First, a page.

Veteran NZ boxing expert lends a hand

Wednesday 12 August 2009 | Published in Sports


Saturday 8: Veteran New Zealand boxing official Keith Walker will add another signpost in his long career as a technical officer at the Pacific Mini Games next month.

His main role will be to monitor the performances of the referees.

He arrives this weekend for meetings with Boxing Cook Islands who want him to bring them up to speed on the new computerised judging equipment that has been sent to them. Computer scoring will be used for the first time in the Cook Islands during the Mini Games.

Walker, 68, is on the national executive of Boxing New Zealand and has refereed and officiated at several Olympic Games. Boxing Cook Islands is hoping he will certify other local referees to add to the pool of local referees available for the Mini Games which at the moment only comprises old hand boxing official Joseph Haupini.

Walker will spend three days in Rarotonga and departs on Wednesday for another international boxing event. He will return as a technical officer during the Games.

Meanwhile, the boxing venue is shaping up well says Boxing Cook Islands president Tupou Faireka. This week he inspected new lighting installed specially for the competition. His one concern is whether the boxing ring will arrive on the next ship from New Zealand. The sooner it arrives he says the sooner Cook Islands boxers will have the chance to get some training in the actual ring and get used to it before the Games.

Faireka praised the Cook Islands boxers performances in Tahiti recently saying all the boxers fought well before a capacity crowd of parochial Tahitians rooting fiercely for the home town boxers. While intimidating, the experience can only be good for them, he said.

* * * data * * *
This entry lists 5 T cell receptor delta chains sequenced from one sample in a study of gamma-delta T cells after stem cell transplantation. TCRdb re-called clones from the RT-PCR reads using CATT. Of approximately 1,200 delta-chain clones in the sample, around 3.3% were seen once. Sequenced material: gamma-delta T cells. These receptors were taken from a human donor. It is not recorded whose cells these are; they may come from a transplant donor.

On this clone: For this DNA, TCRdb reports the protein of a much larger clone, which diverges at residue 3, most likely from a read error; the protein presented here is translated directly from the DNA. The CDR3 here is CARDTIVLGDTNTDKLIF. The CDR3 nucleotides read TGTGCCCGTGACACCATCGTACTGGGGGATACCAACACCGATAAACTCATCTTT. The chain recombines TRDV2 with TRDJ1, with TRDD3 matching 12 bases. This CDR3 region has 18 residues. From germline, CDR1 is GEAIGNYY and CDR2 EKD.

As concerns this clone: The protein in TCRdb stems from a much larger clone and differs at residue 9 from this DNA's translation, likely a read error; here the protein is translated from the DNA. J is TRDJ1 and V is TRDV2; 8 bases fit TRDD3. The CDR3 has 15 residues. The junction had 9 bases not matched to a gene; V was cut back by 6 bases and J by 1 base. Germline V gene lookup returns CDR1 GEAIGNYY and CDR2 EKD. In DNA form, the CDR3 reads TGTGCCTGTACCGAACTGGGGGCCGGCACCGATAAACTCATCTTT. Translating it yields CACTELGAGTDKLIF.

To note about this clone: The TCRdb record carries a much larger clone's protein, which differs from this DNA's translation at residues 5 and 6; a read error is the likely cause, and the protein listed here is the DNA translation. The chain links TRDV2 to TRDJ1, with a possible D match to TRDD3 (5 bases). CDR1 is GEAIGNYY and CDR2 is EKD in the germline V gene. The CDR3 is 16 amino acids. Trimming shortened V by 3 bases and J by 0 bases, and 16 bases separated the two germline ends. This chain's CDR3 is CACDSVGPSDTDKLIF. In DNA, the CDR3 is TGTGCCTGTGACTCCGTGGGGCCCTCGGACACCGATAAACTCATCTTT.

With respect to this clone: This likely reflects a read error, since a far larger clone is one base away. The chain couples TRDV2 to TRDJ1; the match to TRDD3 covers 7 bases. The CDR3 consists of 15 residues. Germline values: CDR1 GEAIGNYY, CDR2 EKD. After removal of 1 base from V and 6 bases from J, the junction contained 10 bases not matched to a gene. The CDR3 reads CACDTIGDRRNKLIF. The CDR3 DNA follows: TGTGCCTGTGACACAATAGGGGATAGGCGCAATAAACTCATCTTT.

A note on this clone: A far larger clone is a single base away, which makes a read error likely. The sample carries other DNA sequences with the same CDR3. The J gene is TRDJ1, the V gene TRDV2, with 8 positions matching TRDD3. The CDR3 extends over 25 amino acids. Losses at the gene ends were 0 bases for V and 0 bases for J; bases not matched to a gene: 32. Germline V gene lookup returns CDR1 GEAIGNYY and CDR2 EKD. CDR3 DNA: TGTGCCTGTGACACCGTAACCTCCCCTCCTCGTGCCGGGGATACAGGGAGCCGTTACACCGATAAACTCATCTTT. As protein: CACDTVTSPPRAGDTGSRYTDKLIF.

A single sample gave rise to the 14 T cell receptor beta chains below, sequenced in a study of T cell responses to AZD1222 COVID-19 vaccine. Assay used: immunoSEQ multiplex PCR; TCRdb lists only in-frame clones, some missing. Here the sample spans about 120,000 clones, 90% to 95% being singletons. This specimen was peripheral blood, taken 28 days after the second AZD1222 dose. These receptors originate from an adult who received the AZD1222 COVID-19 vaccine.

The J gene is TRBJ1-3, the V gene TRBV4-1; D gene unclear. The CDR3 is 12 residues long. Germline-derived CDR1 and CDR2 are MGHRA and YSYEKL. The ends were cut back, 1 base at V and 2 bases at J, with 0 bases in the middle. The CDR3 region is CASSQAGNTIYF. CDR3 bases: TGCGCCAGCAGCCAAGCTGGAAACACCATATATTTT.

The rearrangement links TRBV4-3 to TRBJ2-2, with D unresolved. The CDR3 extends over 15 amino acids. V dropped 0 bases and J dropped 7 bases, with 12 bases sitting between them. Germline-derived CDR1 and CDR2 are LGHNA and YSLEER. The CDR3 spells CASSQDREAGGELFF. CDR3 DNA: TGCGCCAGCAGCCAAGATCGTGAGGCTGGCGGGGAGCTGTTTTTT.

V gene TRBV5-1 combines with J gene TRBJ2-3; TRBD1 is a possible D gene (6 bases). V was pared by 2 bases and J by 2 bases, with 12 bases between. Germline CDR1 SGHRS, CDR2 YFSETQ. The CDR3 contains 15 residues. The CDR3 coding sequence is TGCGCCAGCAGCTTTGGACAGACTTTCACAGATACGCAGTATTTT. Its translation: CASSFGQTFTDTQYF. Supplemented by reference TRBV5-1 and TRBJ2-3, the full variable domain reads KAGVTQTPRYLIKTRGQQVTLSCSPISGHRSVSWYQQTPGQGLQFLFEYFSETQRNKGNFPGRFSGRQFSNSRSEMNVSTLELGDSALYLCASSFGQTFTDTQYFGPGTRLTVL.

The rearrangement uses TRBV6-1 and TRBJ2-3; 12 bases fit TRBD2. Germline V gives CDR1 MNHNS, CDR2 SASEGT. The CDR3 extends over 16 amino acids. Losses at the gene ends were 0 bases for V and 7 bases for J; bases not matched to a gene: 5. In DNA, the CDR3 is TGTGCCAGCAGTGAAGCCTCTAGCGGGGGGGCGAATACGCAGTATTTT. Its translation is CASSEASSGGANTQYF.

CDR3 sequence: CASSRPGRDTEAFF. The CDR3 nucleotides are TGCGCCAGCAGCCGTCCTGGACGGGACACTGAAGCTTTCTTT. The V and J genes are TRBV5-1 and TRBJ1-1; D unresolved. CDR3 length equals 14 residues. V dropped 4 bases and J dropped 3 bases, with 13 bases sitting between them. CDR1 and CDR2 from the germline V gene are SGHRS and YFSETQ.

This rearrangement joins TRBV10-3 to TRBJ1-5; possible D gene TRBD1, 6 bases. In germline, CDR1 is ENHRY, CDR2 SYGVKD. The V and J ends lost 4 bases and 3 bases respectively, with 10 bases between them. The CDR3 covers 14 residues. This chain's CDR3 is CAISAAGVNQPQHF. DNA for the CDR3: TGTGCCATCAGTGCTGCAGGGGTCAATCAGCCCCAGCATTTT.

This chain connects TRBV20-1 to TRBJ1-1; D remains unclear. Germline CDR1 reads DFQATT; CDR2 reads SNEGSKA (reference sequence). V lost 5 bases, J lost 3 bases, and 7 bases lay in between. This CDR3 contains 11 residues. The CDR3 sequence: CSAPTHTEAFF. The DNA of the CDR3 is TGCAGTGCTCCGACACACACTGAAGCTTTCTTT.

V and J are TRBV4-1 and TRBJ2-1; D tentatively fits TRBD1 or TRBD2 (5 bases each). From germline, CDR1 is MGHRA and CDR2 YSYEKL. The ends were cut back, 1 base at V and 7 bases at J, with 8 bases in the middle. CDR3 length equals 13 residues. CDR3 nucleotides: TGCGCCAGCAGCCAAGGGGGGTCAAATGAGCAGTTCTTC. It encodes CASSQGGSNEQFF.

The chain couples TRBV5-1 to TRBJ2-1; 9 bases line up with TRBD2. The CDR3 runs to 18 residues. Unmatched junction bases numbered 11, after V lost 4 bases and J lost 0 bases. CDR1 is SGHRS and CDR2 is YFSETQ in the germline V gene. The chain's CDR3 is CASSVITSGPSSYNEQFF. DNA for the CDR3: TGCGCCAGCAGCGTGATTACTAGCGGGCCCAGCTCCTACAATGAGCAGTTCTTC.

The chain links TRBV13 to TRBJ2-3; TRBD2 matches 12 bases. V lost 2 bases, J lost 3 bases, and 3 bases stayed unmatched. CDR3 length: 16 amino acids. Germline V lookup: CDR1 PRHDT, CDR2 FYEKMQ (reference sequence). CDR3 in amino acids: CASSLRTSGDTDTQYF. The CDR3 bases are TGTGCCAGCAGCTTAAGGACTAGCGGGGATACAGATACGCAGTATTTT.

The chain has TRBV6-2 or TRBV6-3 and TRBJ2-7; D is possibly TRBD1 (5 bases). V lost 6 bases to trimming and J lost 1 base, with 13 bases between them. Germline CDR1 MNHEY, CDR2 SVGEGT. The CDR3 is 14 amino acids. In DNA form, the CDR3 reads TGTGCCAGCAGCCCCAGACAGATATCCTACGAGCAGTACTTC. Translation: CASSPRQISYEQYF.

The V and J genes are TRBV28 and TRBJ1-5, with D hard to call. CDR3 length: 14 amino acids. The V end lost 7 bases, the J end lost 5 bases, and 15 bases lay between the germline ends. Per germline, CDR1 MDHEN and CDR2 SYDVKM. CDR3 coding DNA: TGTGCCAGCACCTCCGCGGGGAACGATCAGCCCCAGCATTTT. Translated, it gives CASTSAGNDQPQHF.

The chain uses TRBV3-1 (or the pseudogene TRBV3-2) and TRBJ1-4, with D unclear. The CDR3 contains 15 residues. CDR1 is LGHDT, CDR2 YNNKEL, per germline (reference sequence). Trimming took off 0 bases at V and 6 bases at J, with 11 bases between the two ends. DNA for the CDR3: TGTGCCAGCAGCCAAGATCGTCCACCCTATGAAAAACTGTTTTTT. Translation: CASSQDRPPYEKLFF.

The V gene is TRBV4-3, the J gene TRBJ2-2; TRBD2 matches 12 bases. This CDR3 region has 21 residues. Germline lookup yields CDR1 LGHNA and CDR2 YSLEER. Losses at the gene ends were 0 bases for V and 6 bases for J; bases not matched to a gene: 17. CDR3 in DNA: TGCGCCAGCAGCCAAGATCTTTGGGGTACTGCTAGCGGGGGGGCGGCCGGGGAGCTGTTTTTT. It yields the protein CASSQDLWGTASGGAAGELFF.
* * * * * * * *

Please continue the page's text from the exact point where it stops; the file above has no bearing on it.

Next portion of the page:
“The reality is that our boys have only a handful of fights under their belt while their opponents had 70, 80, 90 fights behind them.”

While Boxing Cook Islands have nominated 11 boxers to compete at the Games, Faireka expects the final squad to represent the Cook Islands at the Mini Games will comprise perhaps five to seven boxers.

Boxing officials received a distressing blow this week with the news that Matthew Titoa who was on top of his game in Tahiti is not eligible to box for the Cook Islands at the Mini Games because he does not hold a New Zealand passport (he carries a Samoan passport) even though he has been living in the Cook Islands since 2001.

The rest of the team that travelled to Tahiti are expected to box at the Mini Games.

Boxing officials have also cleared the way for an Auckland-based Manihiki boxer to represent the Cook Islands as a superheavyweight and are now waiting to see if he is available to fight in September.

The training programme for the squad in Rarotonga is four days a week Monday, Wednesday, Friday and sometimes Saturday. The squad is due to go into camp three weeks before the Games under the coaching of former New Zealand boxing gym owner Tom Marsters and assistant Ringiao Anguna.